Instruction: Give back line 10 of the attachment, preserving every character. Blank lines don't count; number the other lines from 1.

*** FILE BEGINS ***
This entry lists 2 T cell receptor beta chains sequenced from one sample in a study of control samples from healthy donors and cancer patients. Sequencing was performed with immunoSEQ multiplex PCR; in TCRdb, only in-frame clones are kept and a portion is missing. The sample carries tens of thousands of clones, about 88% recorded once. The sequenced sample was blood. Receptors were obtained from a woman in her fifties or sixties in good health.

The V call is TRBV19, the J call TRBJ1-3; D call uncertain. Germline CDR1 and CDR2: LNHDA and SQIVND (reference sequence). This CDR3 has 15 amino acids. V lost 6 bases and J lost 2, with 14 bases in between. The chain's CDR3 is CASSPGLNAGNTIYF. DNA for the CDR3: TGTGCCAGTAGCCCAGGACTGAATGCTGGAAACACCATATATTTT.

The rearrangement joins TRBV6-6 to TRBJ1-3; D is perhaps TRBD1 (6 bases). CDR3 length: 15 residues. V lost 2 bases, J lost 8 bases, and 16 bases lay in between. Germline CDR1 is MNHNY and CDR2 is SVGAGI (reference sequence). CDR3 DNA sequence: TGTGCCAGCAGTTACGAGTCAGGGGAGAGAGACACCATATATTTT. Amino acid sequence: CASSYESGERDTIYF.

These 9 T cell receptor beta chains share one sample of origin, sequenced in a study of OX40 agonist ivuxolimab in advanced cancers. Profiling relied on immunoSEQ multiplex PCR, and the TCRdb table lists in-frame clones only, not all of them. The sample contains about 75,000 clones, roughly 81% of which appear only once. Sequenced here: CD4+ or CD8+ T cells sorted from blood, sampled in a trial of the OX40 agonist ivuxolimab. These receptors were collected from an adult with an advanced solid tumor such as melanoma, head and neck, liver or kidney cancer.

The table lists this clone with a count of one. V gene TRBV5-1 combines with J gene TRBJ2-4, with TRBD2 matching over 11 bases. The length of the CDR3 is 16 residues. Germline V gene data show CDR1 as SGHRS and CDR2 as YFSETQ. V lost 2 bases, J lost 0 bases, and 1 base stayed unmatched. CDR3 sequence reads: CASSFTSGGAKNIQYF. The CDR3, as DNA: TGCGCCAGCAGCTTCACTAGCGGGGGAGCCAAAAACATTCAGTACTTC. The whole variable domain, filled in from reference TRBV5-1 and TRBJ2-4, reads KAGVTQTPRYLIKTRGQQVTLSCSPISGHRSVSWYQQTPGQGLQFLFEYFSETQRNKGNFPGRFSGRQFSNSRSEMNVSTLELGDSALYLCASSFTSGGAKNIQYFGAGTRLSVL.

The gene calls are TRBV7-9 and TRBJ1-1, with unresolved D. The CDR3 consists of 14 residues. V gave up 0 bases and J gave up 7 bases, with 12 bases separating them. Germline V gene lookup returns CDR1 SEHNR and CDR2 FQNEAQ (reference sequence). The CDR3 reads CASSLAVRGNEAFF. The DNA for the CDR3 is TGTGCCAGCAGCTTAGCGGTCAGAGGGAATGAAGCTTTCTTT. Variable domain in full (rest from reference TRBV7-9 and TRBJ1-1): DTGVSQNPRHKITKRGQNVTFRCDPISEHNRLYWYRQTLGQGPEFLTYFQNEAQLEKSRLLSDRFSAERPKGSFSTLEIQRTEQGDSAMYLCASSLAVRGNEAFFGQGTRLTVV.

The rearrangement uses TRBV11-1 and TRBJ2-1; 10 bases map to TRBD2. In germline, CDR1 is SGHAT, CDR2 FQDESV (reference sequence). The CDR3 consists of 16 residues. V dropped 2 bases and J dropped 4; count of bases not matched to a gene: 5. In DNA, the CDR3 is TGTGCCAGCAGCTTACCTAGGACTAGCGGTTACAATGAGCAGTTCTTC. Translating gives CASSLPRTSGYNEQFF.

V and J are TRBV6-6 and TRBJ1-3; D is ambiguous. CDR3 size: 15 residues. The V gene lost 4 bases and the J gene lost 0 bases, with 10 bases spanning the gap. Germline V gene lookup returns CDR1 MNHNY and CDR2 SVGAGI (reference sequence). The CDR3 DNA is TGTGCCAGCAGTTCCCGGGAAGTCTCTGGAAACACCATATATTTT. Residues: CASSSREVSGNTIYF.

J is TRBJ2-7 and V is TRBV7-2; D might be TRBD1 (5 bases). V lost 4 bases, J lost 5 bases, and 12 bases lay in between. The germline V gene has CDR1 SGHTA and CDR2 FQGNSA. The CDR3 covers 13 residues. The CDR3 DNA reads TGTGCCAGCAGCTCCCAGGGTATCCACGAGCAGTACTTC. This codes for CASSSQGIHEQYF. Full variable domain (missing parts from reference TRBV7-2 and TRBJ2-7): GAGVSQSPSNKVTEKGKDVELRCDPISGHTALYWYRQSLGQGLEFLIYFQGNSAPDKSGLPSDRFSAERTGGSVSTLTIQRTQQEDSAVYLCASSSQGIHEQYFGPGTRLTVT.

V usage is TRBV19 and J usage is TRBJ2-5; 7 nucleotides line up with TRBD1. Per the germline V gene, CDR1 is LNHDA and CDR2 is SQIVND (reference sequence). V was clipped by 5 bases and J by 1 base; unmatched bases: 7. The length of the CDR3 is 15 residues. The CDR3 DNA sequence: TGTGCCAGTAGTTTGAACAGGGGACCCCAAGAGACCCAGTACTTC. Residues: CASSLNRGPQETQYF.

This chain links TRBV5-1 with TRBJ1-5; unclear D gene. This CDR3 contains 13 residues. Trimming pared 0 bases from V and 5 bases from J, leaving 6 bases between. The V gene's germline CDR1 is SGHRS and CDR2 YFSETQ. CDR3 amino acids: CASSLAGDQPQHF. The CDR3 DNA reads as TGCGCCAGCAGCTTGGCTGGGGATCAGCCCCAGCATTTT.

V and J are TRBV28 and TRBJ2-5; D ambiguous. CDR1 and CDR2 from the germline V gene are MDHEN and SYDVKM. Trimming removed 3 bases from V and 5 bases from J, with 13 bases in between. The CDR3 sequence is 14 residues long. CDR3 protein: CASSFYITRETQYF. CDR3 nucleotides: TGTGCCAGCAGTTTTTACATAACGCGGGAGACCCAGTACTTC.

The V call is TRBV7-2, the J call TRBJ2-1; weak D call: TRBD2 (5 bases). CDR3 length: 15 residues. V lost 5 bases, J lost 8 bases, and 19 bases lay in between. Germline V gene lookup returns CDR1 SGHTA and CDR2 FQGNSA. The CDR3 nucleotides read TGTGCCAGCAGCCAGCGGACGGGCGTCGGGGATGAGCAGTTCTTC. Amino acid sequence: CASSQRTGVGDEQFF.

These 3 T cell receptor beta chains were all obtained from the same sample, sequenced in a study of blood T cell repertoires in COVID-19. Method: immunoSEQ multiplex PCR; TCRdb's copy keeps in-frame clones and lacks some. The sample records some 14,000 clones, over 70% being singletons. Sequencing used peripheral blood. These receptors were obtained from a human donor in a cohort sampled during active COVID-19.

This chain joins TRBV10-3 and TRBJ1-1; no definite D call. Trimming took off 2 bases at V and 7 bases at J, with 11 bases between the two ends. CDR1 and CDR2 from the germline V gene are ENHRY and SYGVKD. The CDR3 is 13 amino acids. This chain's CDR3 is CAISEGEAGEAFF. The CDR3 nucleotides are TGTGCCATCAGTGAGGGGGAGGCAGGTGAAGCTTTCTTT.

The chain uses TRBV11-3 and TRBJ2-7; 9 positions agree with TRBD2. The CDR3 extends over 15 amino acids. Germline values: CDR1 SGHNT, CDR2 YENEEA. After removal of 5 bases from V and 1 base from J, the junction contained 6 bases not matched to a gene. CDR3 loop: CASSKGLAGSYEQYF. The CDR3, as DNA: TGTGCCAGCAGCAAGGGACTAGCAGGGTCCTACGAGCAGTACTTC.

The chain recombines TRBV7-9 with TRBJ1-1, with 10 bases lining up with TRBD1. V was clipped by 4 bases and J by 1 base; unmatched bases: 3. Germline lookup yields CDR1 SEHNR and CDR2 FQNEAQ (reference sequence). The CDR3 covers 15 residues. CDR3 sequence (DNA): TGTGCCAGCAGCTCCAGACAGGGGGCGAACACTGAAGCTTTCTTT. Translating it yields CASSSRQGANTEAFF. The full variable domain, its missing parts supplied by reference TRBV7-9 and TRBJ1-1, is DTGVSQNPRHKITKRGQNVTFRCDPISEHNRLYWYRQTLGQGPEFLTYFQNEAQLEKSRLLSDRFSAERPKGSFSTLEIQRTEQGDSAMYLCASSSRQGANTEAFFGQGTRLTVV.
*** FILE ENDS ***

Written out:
V usage is TRBV19 and J usage is TRBJ2-5; 7 nucleotides line up with TRBD1. Per the germline V gene, CDR1 is LNHDA and CDR2 is SQIVND (reference sequence). V was clipped by 5 bases and J by 1 base; unmatched bases: 7. The length of the CDR3 is 15 residues. The CDR3 DNA sequence: TGTGCCAGTAGTTTGAACAGGGGACCCCAAGAGACCCAGTACTTC. Residues: CASSLNRGPQETQYF.